The success of Pippi Longstocking furthermore resulted in the rapid expansion of the publishers Rabén & Sjögren, and the head of publishing, Hans Rabén, complained about his increased workload. Elsa Olenius then suggested that they employ Astrid Lindgren, who could both type and write shorthand. In 1946 Astrid was made responsible for children’s fiction and as such took on double roles at the publishing company, in the mornings she was a writer and in the afternoons the editor.
Her joy of writing was so great, and often quick and easy. Sometimes ideas and texts came to her when she least expected them. “For example Mästerdetektiven Blomkvist - he was conceived in our rowing boat at Furusund. And it’s quick; I’m almost embarrassed when I hear about how others toil and struggle with their books. I sort of have this funny feeling that the book is already completed when I begin writing and that I only serve as the typist.”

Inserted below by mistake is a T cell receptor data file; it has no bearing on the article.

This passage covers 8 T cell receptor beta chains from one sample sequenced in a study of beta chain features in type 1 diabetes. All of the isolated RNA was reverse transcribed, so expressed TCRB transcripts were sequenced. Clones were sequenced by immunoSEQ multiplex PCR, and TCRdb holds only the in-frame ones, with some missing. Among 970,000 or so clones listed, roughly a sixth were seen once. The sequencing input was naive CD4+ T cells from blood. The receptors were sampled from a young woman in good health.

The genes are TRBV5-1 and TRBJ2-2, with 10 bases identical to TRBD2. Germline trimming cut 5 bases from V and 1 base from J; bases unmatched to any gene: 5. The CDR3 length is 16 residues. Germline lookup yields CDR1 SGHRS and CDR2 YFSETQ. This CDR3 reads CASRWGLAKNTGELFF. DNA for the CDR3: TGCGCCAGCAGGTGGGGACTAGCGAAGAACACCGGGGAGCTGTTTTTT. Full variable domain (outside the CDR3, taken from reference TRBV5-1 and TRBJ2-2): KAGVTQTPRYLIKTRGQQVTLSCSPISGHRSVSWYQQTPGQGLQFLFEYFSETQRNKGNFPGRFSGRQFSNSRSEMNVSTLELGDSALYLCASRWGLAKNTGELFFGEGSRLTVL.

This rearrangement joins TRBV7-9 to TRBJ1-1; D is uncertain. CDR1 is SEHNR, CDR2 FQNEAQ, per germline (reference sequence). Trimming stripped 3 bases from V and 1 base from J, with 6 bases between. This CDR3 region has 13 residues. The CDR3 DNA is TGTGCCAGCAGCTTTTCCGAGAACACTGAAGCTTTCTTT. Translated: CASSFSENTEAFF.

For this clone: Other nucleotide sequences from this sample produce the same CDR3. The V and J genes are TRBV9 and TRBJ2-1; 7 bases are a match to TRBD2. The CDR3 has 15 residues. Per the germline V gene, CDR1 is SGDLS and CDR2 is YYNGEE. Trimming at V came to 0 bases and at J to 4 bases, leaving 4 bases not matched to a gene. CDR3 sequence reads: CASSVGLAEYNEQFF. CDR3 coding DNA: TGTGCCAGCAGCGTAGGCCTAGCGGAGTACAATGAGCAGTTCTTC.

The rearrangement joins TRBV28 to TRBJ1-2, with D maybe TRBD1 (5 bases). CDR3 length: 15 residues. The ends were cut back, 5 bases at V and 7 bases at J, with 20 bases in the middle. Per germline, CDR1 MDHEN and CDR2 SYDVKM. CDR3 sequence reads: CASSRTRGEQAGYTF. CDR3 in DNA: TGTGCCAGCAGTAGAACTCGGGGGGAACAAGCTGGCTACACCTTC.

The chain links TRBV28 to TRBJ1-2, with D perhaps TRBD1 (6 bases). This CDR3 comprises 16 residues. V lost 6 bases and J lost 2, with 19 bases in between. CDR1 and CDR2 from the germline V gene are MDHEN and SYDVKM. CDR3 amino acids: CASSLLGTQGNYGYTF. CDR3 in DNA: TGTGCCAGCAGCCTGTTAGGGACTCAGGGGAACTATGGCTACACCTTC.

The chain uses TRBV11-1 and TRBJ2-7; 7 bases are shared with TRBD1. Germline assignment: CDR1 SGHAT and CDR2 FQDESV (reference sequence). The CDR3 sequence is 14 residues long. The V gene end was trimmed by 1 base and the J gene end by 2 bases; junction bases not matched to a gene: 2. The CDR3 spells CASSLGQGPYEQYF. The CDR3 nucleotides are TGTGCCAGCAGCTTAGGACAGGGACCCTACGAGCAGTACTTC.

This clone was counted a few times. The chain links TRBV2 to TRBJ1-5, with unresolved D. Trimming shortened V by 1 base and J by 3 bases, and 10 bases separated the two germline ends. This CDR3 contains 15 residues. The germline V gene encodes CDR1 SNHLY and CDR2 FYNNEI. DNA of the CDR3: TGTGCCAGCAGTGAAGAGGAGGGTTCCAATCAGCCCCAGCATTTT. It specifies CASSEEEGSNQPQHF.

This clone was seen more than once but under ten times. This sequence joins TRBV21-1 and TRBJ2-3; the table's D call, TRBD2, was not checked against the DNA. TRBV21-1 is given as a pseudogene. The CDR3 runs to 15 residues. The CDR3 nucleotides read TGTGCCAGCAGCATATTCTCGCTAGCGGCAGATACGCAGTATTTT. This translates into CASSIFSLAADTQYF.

Many people have borne witness to Astrid’s enormous capacity to work. Having time for a demanding publishing job at the same time as her own writing is undoubtedly admirable. In the mornings and before lunch, whilst still at home in bed, she wrote, or took down her own books in shorthand. And in the afternoons, after a quick lunch and a fast walk to the office on Tegnérgatan, she began her work as editor of children’s books.
For a few years Astrid was solely responsible for the publication of children’s fiction at the publishers whilst also taking care of her own foreign sales. From 1952, however, she had the help of Marianne Eriksson, who became her assistant editor, and Kerstin Kvint, who began as an ‘office girl’ and eventually became responsible for foreign sales at the publishing company.